Ideas were abundant Tuesday from a small group of community members interested in shaping the future of the Port of Coupeville.
The port, which owns two historic properties on Central Whidbey — the Coupeville Wharf and Greenbank Farm — held the first of two public meetings to garner public input for its Comprehensive Scheme and Strategic Plan.
Some ideas were reminiscent of early days at the farm suggesting the port focus on bringing back music, festivals and other events. Others ideas, while inventive, may be a bit far-reaching. One person suggested port leaders work on making the Navy’s Outlying Field multi-use so private planes can use it to bring more tourists to the island without further congesting the ferry system.
Others suggested creating camping and RV space at the farm or becoming a business incubator.
The port, with the help of consulting firm Community Attributes Inc., has been working on updating its plan since May. It created a Citizens Advisory Council with members representing different areas, or stakeholders of the community.
The port wants to be more than just managers of Greenbank Farm, said Mark Goodman, a project manager for Community Attributes. It wants a consensus vision for the port with input from stakeholders.
Input from the public meetings will be used to help develop a draft of the comprehensive scheme.
“The port worked hard to try and get a good representation of the community,” Goodman said.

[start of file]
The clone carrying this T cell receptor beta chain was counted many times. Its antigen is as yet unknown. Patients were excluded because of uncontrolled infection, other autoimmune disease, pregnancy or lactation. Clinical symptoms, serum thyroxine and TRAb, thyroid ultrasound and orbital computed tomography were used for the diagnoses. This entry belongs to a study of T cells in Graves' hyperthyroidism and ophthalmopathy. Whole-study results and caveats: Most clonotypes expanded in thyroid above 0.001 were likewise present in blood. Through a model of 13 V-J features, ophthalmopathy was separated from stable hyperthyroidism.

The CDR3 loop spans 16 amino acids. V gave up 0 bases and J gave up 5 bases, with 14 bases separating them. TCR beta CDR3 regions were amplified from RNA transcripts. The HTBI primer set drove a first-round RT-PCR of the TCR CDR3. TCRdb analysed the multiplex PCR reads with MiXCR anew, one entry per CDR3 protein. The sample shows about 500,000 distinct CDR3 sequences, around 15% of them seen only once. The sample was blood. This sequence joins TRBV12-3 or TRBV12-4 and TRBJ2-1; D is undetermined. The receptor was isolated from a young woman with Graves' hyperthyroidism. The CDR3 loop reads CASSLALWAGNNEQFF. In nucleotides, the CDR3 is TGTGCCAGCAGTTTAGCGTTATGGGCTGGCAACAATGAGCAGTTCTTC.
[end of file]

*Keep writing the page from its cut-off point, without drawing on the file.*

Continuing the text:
The process is about halfway done and Goodman said he hopes to have a plan to present to port commissioners by September.
Comprehensive schemes are required by law, but not a strategic plan. The plan will help guide the port through the steps its needs to take to fulfill the scheme.
A current scheme was created in 2007 and updated in 2010. Since then the port has taken over management of the farm.
During the process, Goodman said they will be looking at other port models throughout the state. The basic function of a port is to support economic development. There is no set model on the type of facilities a port must manage. There are some ports that have land-locked property.
There’s diversity in the type of facilities ports manage, Goodman said. Ports are an important mechanism in a community because other government entities are limited on what they can do.
“Greenbank Farm is the trickiest of the (port’s) two properties because there’s a lot of ideas and opportunities for the farm,” Goodman said.
Within the plan, the port is working to identify ways to make the farm self sufficient as well as ways to drive more people to the farm and wharf.
Those who attended the meeting Tuesday were asked to choose four focus areas the port should prioritize. Among the most selected areas were addressing deferred maintenance at existing facilities, land conservation and preservation, recreational opportunities/facilities and supporting existing local industries.
Through the process, all input will be ranked and streamlined.
Comments can be submitted electronically on a webpage, www.portofcoupeville.cai-engage.com, created for the comprehensive scheme.
Another meeting is being planned, but a date has yet to be determined.